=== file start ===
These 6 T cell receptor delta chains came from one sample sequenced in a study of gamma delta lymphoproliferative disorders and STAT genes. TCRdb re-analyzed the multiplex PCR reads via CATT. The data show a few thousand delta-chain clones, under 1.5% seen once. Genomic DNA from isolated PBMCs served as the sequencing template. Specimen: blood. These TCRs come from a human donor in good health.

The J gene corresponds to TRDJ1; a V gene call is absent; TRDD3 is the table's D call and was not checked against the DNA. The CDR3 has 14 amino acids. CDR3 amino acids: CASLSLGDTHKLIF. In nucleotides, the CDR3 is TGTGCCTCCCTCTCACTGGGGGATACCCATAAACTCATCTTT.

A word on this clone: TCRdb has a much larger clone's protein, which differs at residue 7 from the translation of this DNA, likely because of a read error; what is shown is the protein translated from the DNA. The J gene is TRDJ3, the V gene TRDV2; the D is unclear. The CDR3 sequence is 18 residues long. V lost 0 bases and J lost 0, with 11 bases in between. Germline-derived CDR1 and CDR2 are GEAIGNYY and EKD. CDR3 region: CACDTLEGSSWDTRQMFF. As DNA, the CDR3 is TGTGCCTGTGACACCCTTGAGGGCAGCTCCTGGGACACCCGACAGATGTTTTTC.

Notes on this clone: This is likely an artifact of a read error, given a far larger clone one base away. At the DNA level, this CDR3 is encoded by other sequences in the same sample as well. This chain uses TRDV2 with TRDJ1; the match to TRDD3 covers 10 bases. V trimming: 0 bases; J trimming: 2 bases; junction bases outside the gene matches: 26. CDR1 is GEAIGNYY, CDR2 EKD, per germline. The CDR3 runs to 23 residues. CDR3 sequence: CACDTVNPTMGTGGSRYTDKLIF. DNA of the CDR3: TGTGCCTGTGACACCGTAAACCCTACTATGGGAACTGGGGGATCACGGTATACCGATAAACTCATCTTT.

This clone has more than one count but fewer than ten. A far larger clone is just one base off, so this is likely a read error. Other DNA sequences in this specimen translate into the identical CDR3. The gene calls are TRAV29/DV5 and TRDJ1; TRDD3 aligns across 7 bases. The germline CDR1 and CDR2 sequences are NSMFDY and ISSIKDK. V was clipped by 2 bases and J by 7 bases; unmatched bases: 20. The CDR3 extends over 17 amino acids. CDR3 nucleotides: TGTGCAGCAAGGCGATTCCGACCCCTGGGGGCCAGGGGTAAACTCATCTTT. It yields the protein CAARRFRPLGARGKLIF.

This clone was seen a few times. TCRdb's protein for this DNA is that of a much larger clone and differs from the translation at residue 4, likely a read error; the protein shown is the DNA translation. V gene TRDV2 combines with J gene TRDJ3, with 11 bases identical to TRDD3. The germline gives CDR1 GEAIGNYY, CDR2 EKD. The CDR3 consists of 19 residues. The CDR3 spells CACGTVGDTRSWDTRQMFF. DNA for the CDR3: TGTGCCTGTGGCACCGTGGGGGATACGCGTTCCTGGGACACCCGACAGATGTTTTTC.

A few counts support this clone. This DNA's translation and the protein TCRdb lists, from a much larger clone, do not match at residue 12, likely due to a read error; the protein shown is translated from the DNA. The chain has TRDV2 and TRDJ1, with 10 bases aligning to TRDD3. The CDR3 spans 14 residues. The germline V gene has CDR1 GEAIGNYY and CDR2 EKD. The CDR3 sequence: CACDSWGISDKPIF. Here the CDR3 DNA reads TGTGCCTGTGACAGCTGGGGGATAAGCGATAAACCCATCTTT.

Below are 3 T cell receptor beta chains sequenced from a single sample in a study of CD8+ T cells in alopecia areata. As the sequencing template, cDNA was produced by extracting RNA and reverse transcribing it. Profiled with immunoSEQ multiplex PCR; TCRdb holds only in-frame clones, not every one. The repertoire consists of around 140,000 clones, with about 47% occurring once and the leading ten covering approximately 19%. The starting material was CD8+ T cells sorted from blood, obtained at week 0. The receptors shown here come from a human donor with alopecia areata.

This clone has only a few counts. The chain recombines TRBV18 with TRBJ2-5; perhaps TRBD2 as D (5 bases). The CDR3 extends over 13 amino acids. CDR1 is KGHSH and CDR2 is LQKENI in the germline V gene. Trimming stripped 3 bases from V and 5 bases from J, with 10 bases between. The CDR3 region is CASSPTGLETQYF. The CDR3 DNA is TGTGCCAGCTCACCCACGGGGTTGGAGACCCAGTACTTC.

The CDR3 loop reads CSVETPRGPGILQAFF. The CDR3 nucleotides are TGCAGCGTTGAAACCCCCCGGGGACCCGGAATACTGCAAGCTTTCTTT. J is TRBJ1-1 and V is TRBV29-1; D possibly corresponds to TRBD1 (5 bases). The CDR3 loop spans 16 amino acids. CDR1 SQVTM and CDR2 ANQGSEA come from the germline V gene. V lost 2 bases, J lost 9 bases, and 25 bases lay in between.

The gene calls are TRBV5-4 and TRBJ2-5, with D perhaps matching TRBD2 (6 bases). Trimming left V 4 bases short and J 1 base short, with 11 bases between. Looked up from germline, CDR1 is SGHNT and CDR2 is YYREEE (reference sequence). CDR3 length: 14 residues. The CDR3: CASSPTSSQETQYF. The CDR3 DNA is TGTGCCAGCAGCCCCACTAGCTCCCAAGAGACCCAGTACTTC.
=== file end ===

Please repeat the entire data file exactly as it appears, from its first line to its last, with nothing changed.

These 6 T cell receptor delta chains came from one sample sequenced in a study of gamma delta lymphoproliferative disorders and STAT genes. TCRdb re-analyzed the multiplex PCR reads via CATT. The data show a few thousand delta-chain clones, under 1.5% seen once. Genomic DNA from isolated PBMCs served as the sequencing template. Specimen: blood. These TCRs come from a human donor in good health.

The J gene corresponds to TRDJ1; a V gene call is absent; TRDD3 is the table's D call and was not checked against the DNA. The CDR3 has 14 amino acids. CDR3 amino acids: CASLSLGDTHKLIF. In nucleotides, the CDR3 is TGTGCCTCCCTCTCACTGGGGGATACCCATAAACTCATCTTT.

A word on this clone: TCRdb has a much larger clone's protein, which differs at residue 7 from the translation of this DNA, likely because of a read error; what is shown is the protein translated from the DNA. The J gene is TRDJ3, the V gene TRDV2; the D is unclear. The CDR3 sequence is 18 residues long. V lost 0 bases and J lost 0, with 11 bases in between. Germline-derived CDR1 and CDR2 are GEAIGNYY and EKD. CDR3 region: CACDTLEGSSWDTRQMFF. As DNA, the CDR3 is TGTGCCTGTGACACCCTTGAGGGCAGCTCCTGGGACACCCGACAGATGTTTTTC.

Notes on this clone: This is likely an artifact of a read error, given a far larger clone one base away. At the DNA level, this CDR3 is encoded by other sequences in the same sample as well. This chain uses TRDV2 with TRDJ1; the match to TRDD3 covers 10 bases. V trimming: 0 bases; J trimming: 2 bases; junction bases outside the gene matches: 26. CDR1 is GEAIGNYY, CDR2 EKD, per germline. The CDR3 runs to 23 residues. CDR3 sequence: CACDTVNPTMGTGGSRYTDKLIF. DNA of the CDR3: TGTGCCTGTGACACCGTAAACCCTACTATGGGAACTGGGGGATCACGGTATACCGATAAACTCATCTTT.

This clone has more than one count but fewer than ten. A far larger clone is just one base off, so this is likely a read error. Other DNA sequences in this specimen translate into the identical CDR3. The gene calls are TRAV29/DV5 and TRDJ1; TRDD3 aligns across 7 bases. The germline CDR1 and CDR2 sequences are NSMFDY and ISSIKDK. V was clipped by 2 bases and J by 7 bases; unmatched bases: 20. The CDR3 extends over 17 amino acids. CDR3 nucleotides: TGTGCAGCAAGGCGATTCCGACCCCTGGGGGCCAGGGGTAAACTCATCTTT. It yields the protein CAARRFRPLGARGKLIF.

This clone was seen a few times. TCRdb's protein for this DNA is that of a much larger clone and differs from the translation at residue 4, likely a read error; the protein shown is the DNA translation. V gene TRDV2 combines with J gene TRDJ3, with 11 bases identical to TRDD3. The germline gives CDR1 GEAIGNYY, CDR2 EKD. The CDR3 consists of 19 residues. The CDR3 spells CACGTVGDTRSWDTRQMFF. DNA for the CDR3: TGTGCCTGTGGCACCGTGGGGGATACGCGTTCCTGGGACACCCGACAGATGTTTTTC.

A few counts support this clone. This DNA's translation and the protein TCRdb lists, from a much larger clone, do not match at residue 12, likely due to a read error; the protein shown is translated from the DNA. The chain has TRDV2 and TRDJ1, with 10 bases aligning to TRDD3. The CDR3 spans 14 residues. The germline V gene has CDR1 GEAIGNYY and CDR2 EKD. The CDR3 sequence: CACDSWGISDKPIF. Here the CDR3 DNA reads TGTGCCTGTGACAGCTGGGGGATAAGCGATAAACCCATCTTT.

Below are 3 T cell receptor beta chains sequenced from a single sample in a study of CD8+ T cells in alopecia areata. As the sequencing template, cDNA was produced by extracting RNA and reverse transcribing it. Profiled with immunoSEQ multiplex PCR; TCRdb holds only in-frame clones, not every one. The repertoire consists of around 140,000 clones, with about 47% occurring once and the leading ten covering approximately 19%. The starting material was CD8+ T cells sorted from blood, obtained at week 0. The receptors shown here come from a human donor with alopecia areata.

This clone has only a few counts. The chain recombines TRBV18 with TRBJ2-5; perhaps TRBD2 as D (5 bases). The CDR3 extends over 13 amino acids. CDR1 is KGHSH and CDR2 is LQKENI in the germline V gene. Trimming stripped 3 bases from V and 5 bases from J, with 10 bases between. The CDR3 region is CASSPTGLETQYF. The CDR3 DNA is TGTGCCAGCTCACCCACGGGGTTGGAGACCCAGTACTTC.

The CDR3 loop reads CSVETPRGPGILQAFF. The CDR3 nucleotides are TGCAGCGTTGAAACCCCCCGGGGACCCGGAATACTGCAAGCTTTCTTT. J is TRBJ1-1 and V is TRBV29-1; D possibly corresponds to TRBD1 (5 bases). The CDR3 loop spans 16 amino acids. CDR1 SQVTM and CDR2 ANQGSEA come from the germline V gene. V lost 2 bases, J lost 9 bases, and 25 bases lay in between.

The gene calls are TRBV5-4 and TRBJ2-5, with D perhaps matching TRBD2 (6 bases). Trimming left V 4 bases short and J 1 base short, with 11 bases between. Looked up from germline, CDR1 is SGHNT and CDR2 is YYREEE (reference sequence). CDR3 length: 14 residues. The CDR3: CASSPTSSQETQYF. The CDR3 DNA is TGTGCCAGCAGCCCCACTAGCTCCCAAGAGACCCAGTACTTC.